Thou SHALT commit adultery: rare 'sinners' Bible' goes on sale

A rare 400-year-old "sinners' Bible" containing a typo encouraging adultery has been put up for sale.

The "sinners bible" came after the 'Authorised Version' of the English Bible, printed in London in 1611 by Robert Barker. Commissioned by King James I, it is also known as the King James Version.Bonhams

The manuscript, published in 1631, is one of a handful remaining of a collection that contained an error in the 10 commandments, the Daily Mail reports.

The publication omitted the crucial word "not" and instead printed "thou shalt commit adultery" as an alternative take on Exodus 20.14.

It is not known whether the error was a genuine mistake by Robert Barker and Martin Lucas, the royal printers, or whether it was an act of sabotage by business rivals. Either way the mistake, when it was discovered a year after printing, caused uproar in the Anglican community.

"When this Bible was printed in 1631 it was just intended to be the latest in a long line of editions that had been published by Robert Barker and Martin Lucas, the Royal printers," said Simon Roberts, an expert from Bonhams' books and manuscript department.

"They printed 1,000 copies of this particular Bible but the problems began around a year later when it was discovered that there was an error in the Ten Commandments," Roberts said in the Daily Mail.

"It turned out the word "not" had been admitted from the Seventh Commandment so it now read 'thou shalt commit adultery'.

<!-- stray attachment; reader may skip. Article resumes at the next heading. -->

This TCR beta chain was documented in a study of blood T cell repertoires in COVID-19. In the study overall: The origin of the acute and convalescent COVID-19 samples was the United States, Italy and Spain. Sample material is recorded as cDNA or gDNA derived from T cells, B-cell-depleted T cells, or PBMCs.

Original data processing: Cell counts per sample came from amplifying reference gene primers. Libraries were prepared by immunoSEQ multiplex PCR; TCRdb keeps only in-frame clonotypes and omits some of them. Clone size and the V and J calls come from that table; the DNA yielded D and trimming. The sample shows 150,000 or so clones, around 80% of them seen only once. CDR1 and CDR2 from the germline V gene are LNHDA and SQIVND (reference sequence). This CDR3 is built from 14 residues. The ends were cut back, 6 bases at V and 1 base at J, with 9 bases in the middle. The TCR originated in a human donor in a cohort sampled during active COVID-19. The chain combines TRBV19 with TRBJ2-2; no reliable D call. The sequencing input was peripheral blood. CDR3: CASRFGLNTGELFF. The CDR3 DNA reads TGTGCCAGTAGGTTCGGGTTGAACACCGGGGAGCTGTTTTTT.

The typo, whether accidental or an act of sabotage, offers an alternative reading to Exodus 20 verse 14

"It was a horrific mistake to have made and caused outrage on its discovery. Someone went to the King and he summoned Barker and Lucas to the Star Chamber in Westminster to explain themselves.

"They were fined £300, a huge amount of money in those days, and had their printing licences suspended.

"There are a few theories about how the error made it into print - it may have been a simple slip-up but others think it was a plot to sabotage Barker's reputation. It does seem rather unlikely that a mistake of this enormity could be made and not spotted before it was printed.

"Whether intentional or not, the scandal did contribute to Barker's downfall and he eventually died in debtors' prison in 1645.

"The blasphemous Bibles were recalled and burnt but a few slipped through the net.

"Only nine copies are thought to exist now, making them incredibly rare and sought after. Although this Bible was controversial at the time it is now an important part of the history of this holiest of books."

The copy is expected to fetch at least £15,000 when it goes to auction at Bonhams, London on 11 November.